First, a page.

So we have Solaris 10 installed on a JackRabbit-M. According to Sun’s license, as I have learned last night, we cannot report benchmark results without permission from Sun. Sad, but this is how they wish to govern information flow around their product.
Our rationale for testing was to finally get some numbers that we can provide to users/customers about real zfs performance. There is a huge amount of (largely uncontested) information (emanating mainly from Sun and its agents) that zfs is a very fast file system. We want to test this, on real, live hardware, and report. Well, we can’t do the latter due to Sun’s licensing, but we did do the former.
Paraphrasing Mark Twain: “Rumors of zfs’s performance have been greatly exaggerated”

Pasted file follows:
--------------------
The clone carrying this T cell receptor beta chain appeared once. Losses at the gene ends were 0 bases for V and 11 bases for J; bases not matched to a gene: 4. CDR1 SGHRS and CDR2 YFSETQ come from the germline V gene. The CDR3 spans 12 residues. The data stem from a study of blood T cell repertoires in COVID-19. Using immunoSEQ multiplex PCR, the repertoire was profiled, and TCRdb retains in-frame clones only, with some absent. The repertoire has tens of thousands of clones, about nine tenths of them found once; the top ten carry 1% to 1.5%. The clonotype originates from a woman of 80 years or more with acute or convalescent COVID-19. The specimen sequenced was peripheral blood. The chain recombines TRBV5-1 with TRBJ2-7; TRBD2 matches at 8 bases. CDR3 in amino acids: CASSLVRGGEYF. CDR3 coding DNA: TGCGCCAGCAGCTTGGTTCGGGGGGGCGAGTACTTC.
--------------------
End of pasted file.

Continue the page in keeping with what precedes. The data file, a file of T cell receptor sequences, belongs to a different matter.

Ok, this is just our testing. Maybe its an outlier.
We tested on the same hardware (literally, booting from one OS to the other).
Under very heavy loads, we have other issues:
/usr/bin/time dd if=/dev/zero of=/tank/big/big.file bs=8388608 count=10000
which generates 750+ MB/s on a 16 drive RAID6 (15 drives RAID6 + 1 hot spare) under Linux, and results in significantly less performance using raidz2 across the exact same controller and disks on Solaris 10 5/08. So as to not violate the Sun license, I won’t specify what “significantly less” means in public. This performance issue is true regardless of using raw disks for zpool or using a RAID unit.
But the problem is, while it is rock solid stable under Linux, Windows 2008/2003, we can regularly and repeatedly crash Solaris running this simple command. My best guess is a driver issue. This is usually the cause of mysterious crashes on other OSes.
We will try other implementations, not bound by the Sun license, so we can report numbers. It looks to us, that for high performance file systems, you really want to be looking at one of the fs’s we have benchmarked in the past.